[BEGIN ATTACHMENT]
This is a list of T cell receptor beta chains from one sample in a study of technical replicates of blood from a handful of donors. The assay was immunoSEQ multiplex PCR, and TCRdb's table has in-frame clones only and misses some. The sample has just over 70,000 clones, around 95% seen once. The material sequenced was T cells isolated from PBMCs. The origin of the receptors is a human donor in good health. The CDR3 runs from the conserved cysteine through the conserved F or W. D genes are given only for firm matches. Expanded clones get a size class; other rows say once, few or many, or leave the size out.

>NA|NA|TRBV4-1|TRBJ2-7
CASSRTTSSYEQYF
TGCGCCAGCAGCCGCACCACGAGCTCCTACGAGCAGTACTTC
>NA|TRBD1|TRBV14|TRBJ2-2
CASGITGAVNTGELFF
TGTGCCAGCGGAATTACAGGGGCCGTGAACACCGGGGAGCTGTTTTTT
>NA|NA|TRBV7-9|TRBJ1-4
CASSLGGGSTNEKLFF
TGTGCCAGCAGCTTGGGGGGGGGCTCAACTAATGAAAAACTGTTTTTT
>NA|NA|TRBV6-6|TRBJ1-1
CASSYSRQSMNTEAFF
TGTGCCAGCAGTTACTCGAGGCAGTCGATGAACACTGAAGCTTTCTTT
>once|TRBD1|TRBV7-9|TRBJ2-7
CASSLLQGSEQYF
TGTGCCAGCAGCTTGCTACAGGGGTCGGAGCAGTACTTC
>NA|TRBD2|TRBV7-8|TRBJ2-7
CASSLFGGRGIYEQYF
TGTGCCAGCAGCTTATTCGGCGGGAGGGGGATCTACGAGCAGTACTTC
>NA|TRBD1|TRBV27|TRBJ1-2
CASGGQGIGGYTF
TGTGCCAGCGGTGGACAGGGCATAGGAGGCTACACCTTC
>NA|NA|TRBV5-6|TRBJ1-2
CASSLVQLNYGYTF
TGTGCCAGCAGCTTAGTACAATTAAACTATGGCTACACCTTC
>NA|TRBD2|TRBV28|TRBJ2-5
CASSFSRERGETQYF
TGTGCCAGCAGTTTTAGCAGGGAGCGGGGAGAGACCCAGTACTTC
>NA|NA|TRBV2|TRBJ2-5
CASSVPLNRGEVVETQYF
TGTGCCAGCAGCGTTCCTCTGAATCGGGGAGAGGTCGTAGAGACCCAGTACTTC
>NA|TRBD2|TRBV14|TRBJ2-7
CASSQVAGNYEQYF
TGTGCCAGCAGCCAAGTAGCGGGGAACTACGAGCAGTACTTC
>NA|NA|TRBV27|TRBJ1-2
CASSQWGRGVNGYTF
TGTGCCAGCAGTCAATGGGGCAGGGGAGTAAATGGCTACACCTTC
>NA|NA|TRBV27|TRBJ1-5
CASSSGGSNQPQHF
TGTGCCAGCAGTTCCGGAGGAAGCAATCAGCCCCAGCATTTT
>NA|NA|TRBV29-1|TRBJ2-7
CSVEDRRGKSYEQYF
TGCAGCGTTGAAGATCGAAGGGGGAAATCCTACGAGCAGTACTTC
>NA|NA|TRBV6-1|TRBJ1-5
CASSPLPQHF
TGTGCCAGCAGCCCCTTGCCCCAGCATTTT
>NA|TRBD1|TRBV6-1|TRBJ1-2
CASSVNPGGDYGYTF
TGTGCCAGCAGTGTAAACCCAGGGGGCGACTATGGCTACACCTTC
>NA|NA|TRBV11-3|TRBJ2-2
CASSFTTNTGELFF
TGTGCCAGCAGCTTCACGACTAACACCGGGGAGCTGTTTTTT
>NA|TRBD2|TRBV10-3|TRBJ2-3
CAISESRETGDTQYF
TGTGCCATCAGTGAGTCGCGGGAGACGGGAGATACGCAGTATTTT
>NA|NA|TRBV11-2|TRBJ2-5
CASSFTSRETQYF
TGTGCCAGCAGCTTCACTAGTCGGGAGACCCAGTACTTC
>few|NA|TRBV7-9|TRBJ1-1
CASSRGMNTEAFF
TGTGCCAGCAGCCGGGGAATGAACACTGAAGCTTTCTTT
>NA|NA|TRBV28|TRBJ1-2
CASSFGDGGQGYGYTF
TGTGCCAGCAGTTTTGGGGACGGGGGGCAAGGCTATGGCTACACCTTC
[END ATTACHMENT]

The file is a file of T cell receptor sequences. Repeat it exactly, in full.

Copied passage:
This is a list of T cell receptor beta chains from one sample in a study of technical replicates of blood from a handful of donors. The assay was immunoSEQ multiplex PCR, and TCRdb's table has in-frame clones only and misses some. The sample has just over 70,000 clones, around 95% seen once. The material sequenced was T cells isolated from PBMCs. The origin of the receptors is a human donor in good health. The CDR3 runs from the conserved cysteine through the conserved F or W. D genes are given only for firm matches. Expanded clones get a size class; other rows say once, few or many, or leave the size out.

>NA|NA|TRBV4-1|TRBJ2-7
CASSRTTSSYEQYF
TGCGCCAGCAGCCGCACCACGAGCTCCTACGAGCAGTACTTC
>NA|TRBD1|TRBV14|TRBJ2-2
CASGITGAVNTGELFF
TGTGCCAGCGGAATTACAGGGGCCGTGAACACCGGGGAGCTGTTTTTT
>NA|NA|TRBV7-9|TRBJ1-4
CASSLGGGSTNEKLFF
TGTGCCAGCAGCTTGGGGGGGGGCTCAACTAATGAAAAACTGTTTTTT
>NA|NA|TRBV6-6|TRBJ1-1
CASSYSRQSMNTEAFF
TGTGCCAGCAGTTACTCGAGGCAGTCGATGAACACTGAAGCTTTCTTT
>once|TRBD1|TRBV7-9|TRBJ2-7
CASSLLQGSEQYF
TGTGCCAGCAGCTTGCTACAGGGGTCGGAGCAGTACTTC
>NA|TRBD2|TRBV7-8|TRBJ2-7
CASSLFGGRGIYEQYF
TGTGCCAGCAGCTTATTCGGCGGGAGGGGGATCTACGAGCAGTACTTC
>NA|TRBD1|TRBV27|TRBJ1-2
CASGGQGIGGYTF
TGTGCCAGCGGTGGACAGGGCATAGGAGGCTACACCTTC
>NA|NA|TRBV5-6|TRBJ1-2
CASSLVQLNYGYTF
TGTGCCAGCAGCTTAGTACAATTAAACTATGGCTACACCTTC
>NA|TRBD2|TRBV28|TRBJ2-5
CASSFSRERGETQYF
TGTGCCAGCAGTTTTAGCAGGGAGCGGGGAGAGACCCAGTACTTC
>NA|NA|TRBV2|TRBJ2-5
CASSVPLNRGEVVETQYF
TGTGCCAGCAGCGTTCCTCTGAATCGGGGAGAGGTCGTAGAGACCCAGTACTTC
>NA|TRBD2|TRBV14|TRBJ2-7
CASSQVAGNYEQYF
TGTGCCAGCAGCCAAGTAGCGGGGAACTACGAGCAGTACTTC
>NA|NA|TRBV27|TRBJ1-2
CASSQWGRGVNGYTF
TGTGCCAGCAGTCAATGGGGCAGGGGAGTAAATGGCTACACCTTC
>NA|NA|TRBV27|TRBJ1-5
CASSSGGSNQPQHF
TGTGCCAGCAGTTCCGGAGGAAGCAATCAGCCCCAGCATTTT
>NA|NA|TRBV29-1|TRBJ2-7
CSVEDRRGKSYEQYF
TGCAGCGTTGAAGATCGAAGGGGGAAATCCTACGAGCAGTACTTC
>NA|NA|TRBV6-1|TRBJ1-5
CASSPLPQHF
TGTGCCAGCAGCCCCTTGCCCCAGCATTTT
>NA|TRBD1|TRBV6-1|TRBJ1-2
CASSVNPGGDYGYTF
TGTGCCAGCAGTGTAAACCCAGGGGGCGACTATGGCTACACCTTC
>NA|NA|TRBV11-3|TRBJ2-2
CASSFTTNTGELFF
TGTGCCAGCAGCTTCACGACTAACACCGGGGAGCTGTTTTTT
>NA|TRBD2|TRBV10-3|TRBJ2-3
CAISESRETGDTQYF
TGTGCCATCAGTGAGTCGCGGGAGACGGGAGATACGCAGTATTTT
>NA|NA|TRBV11-2|TRBJ2-5
CASSFTSRETQYF
TGTGCCAGCAGCTTCACTAGTCGGGAGACCCAGTACTTC
>few|NA|TRBV7-9|TRBJ1-1
CASSRGMNTEAFF
TGTGCCAGCAGCCGGGGAATGAACACTGAAGCTTTCTTT
>NA|NA|TRBV28|TRBJ1-2
CASSFGDGGQGYGYTF
TGTGCCAGCAGTTTTGGGGACGGGGGGCAAGGCTATGGCTACACCTTC